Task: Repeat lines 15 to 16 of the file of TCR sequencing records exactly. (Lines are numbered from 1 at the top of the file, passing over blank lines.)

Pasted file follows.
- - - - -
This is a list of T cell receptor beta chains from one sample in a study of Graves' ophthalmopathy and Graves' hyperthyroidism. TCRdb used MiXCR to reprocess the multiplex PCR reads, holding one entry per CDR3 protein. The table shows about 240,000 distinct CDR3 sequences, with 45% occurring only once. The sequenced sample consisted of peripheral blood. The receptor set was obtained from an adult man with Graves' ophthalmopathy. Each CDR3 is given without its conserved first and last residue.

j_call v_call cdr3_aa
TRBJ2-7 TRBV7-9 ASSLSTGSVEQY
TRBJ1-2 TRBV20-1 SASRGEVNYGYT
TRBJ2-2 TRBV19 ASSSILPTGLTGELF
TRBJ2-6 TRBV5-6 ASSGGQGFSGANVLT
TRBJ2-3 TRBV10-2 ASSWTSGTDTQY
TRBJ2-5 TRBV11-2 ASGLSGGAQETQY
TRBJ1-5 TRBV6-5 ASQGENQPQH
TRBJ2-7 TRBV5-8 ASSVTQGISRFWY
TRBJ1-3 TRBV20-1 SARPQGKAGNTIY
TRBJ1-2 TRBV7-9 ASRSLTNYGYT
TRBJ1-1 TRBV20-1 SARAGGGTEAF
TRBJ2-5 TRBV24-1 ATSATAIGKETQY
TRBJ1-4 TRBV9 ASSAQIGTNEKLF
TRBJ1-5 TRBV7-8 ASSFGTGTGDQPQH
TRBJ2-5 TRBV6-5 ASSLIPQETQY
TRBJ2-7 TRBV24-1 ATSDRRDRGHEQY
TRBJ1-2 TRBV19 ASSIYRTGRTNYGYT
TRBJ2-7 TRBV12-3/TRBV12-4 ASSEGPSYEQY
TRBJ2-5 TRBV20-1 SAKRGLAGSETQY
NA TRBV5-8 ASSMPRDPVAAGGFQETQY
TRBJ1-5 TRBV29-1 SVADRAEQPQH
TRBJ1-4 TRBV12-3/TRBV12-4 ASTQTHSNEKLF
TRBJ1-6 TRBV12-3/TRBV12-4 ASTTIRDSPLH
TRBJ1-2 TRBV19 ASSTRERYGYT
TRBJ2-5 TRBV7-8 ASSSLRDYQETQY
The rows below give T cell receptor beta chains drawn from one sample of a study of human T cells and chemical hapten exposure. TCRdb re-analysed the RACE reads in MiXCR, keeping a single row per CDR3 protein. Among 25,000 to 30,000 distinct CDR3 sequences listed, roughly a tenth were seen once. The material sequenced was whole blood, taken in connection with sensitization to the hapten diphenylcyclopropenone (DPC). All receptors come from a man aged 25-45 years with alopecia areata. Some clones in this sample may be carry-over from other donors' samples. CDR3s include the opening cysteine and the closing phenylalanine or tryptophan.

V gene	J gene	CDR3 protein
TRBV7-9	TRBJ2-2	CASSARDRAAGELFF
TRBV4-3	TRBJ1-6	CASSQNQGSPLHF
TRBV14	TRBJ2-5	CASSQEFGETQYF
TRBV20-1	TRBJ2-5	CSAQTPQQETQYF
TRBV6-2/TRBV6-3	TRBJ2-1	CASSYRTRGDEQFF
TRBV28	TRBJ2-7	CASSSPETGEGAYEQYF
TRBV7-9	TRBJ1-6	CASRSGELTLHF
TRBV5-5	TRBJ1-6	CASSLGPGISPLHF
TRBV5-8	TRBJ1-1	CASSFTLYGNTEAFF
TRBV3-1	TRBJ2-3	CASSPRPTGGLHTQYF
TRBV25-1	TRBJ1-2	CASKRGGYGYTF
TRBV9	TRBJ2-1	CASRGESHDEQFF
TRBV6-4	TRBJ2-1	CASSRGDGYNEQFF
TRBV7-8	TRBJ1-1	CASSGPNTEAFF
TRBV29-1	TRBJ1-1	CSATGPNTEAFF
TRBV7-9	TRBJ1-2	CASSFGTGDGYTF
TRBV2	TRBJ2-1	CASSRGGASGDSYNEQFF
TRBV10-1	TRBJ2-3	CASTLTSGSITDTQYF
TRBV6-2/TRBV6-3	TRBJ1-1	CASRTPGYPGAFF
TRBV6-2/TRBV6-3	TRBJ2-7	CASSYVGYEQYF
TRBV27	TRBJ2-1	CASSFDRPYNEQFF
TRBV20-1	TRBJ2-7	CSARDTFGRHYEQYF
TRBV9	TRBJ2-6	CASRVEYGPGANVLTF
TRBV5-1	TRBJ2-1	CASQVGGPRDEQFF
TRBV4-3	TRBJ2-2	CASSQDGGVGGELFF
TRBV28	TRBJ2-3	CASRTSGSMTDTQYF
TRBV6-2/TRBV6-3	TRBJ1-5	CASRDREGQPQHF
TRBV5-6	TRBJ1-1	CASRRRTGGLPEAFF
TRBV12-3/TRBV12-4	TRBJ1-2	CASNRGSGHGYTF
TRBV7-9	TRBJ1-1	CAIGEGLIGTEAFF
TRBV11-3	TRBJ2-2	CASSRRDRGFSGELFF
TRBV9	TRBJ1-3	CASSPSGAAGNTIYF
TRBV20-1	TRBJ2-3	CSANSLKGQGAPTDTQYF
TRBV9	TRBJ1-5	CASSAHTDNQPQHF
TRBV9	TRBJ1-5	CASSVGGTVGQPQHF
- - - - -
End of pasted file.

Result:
TRBJ1-4 TRBV9 ASSAQIGTNEKLF
TRBJ1-5 TRBV7-8 ASSFGTGTGDQPQH